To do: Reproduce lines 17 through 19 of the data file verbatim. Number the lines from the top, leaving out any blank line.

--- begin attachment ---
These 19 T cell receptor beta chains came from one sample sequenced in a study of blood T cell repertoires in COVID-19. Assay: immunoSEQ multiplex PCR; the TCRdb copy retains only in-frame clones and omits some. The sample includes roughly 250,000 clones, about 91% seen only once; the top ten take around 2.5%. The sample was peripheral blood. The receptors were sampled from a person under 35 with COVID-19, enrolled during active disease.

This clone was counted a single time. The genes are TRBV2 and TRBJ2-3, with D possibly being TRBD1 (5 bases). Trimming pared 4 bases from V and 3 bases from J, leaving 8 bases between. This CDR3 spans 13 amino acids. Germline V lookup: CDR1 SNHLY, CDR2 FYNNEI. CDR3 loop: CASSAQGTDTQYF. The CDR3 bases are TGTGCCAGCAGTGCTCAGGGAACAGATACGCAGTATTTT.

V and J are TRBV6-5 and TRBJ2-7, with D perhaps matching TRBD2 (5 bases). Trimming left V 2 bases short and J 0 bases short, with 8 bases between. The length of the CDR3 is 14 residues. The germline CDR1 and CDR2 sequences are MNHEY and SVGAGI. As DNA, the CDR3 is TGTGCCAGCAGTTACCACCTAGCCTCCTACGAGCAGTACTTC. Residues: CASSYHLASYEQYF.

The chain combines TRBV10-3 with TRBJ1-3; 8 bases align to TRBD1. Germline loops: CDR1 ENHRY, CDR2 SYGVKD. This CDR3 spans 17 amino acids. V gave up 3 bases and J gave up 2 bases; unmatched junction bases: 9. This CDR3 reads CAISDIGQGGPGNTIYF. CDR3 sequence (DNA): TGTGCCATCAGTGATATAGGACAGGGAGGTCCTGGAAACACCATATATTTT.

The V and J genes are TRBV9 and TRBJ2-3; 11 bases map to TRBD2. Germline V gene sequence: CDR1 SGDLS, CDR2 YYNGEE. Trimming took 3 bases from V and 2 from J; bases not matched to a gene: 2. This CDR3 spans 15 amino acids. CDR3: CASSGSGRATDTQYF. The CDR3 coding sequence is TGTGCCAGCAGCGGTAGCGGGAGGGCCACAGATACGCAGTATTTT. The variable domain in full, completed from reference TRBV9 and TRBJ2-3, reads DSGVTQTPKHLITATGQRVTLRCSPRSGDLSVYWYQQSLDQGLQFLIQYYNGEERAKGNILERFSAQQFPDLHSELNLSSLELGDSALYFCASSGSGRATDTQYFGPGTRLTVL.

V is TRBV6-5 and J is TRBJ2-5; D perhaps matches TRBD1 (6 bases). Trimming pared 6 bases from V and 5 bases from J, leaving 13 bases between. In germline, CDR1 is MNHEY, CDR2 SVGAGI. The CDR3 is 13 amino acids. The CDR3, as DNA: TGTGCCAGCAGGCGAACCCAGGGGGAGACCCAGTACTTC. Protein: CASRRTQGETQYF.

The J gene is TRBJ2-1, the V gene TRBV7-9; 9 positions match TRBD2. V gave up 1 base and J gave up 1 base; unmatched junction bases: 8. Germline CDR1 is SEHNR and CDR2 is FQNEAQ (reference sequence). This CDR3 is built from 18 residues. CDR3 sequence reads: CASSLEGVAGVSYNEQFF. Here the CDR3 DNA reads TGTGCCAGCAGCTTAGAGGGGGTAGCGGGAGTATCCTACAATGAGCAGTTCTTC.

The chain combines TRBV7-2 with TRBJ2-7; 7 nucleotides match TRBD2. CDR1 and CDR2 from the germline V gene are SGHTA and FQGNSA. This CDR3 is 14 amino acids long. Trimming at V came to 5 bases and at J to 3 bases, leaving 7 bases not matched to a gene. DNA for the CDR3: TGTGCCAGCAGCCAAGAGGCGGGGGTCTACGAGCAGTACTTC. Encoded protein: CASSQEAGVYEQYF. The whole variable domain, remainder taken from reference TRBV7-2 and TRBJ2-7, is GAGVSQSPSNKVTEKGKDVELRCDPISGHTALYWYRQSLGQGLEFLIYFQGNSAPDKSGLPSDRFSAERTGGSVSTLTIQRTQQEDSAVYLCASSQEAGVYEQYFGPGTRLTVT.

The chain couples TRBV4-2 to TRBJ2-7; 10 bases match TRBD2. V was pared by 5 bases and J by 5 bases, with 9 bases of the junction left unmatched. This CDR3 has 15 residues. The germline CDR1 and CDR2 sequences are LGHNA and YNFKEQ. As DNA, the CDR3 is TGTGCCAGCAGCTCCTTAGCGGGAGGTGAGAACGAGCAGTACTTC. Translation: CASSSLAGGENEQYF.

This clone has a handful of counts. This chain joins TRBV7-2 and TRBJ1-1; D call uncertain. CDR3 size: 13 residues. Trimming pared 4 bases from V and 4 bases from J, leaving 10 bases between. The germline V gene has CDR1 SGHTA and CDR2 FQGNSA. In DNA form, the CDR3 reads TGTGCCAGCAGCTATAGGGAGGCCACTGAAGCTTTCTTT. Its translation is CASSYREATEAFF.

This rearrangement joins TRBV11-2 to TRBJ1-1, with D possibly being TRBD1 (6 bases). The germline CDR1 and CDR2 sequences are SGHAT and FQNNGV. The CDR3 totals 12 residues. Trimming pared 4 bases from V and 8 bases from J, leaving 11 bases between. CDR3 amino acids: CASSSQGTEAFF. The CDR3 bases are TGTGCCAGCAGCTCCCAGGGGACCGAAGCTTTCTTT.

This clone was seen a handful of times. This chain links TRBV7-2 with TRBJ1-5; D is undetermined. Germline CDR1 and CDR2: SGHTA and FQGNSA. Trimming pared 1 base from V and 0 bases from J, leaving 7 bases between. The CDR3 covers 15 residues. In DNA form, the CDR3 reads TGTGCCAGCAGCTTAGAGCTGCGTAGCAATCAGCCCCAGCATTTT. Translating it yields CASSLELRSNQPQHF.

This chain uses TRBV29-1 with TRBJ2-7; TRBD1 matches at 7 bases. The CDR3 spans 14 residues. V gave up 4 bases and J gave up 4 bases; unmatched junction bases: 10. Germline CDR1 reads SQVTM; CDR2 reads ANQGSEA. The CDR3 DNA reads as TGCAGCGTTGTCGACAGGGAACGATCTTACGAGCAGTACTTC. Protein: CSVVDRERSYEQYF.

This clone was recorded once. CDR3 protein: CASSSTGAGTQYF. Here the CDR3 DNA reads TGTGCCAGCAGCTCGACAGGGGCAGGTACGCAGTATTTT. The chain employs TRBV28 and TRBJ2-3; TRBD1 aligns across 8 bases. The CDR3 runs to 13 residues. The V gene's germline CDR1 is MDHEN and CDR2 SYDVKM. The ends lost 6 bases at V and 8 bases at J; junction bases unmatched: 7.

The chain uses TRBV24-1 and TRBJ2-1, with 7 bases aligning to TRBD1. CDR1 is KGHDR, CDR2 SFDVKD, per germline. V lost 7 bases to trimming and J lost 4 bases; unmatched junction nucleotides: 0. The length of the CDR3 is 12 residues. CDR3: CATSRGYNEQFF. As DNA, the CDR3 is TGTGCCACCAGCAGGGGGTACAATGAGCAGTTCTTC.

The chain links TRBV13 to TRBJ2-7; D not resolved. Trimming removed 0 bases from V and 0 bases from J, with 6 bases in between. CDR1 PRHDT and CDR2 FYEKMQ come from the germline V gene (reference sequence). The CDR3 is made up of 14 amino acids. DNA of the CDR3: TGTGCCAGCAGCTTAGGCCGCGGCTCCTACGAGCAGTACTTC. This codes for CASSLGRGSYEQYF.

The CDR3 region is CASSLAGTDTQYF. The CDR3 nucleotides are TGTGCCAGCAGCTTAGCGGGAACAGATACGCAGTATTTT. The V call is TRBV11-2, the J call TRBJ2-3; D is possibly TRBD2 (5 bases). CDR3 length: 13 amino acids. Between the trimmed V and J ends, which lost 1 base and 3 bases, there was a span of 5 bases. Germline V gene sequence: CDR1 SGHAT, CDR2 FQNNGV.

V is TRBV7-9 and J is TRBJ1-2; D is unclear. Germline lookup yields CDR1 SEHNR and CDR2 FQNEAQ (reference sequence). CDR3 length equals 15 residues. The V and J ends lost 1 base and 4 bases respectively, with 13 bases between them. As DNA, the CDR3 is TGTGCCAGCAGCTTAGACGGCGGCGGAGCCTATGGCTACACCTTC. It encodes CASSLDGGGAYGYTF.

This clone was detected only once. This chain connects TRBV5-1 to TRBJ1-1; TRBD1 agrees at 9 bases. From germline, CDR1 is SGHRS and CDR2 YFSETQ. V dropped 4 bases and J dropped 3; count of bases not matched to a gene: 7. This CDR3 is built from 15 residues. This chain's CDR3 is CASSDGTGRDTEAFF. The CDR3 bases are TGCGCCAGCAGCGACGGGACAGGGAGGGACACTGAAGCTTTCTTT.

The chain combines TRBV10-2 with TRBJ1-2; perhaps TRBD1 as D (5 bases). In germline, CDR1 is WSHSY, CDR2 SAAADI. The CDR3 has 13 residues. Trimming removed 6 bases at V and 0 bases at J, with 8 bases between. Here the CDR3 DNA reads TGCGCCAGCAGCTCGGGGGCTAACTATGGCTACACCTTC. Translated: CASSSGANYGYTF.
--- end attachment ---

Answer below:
The CDR3 region is CASSLAGTDTQYF. The CDR3 nucleotides are TGTGCCAGCAGCTTAGCGGGAACAGATACGCAGTATTTT. The V call is TRBV11-2, the J call TRBJ2-3; D is possibly TRBD2 (5 bases). CDR3 length: 13 amino acids. Between the trimmed V and J ends, which lost 1 base and 3 bases, there was a span of 5 bases. Germline V gene sequence: CDR1 SGHAT, CDR2 FQNNGV.

V is TRBV7-9 and J is TRBJ1-2; D is unclear. Germline lookup yields CDR1 SEHNR and CDR2 FQNEAQ (reference sequence). CDR3 length equals 15 residues. The V and J ends lost 1 base and 4 bases respectively, with 13 bases between them. As DNA, the CDR3 is TGTGCCAGCAGCTTAGACGGCGGCGGAGCCTATGGCTACACCTTC. It encodes CASSLDGGGAYGYTF.

This clone was detected only once. This chain connects TRBV5-1 to TRBJ1-1; TRBD1 agrees at 9 bases. From germline, CDR1 is SGHRS and CDR2 YFSETQ. V dropped 4 bases and J dropped 3; count of bases not matched to a gene: 7. This CDR3 is built from 15 residues. This chain's CDR3 is CASSDGTGRDTEAFF. The CDR3 bases are TGCGCCAGCAGCGACGGGACAGGGAGGGACACTGAAGCTTTCTTT.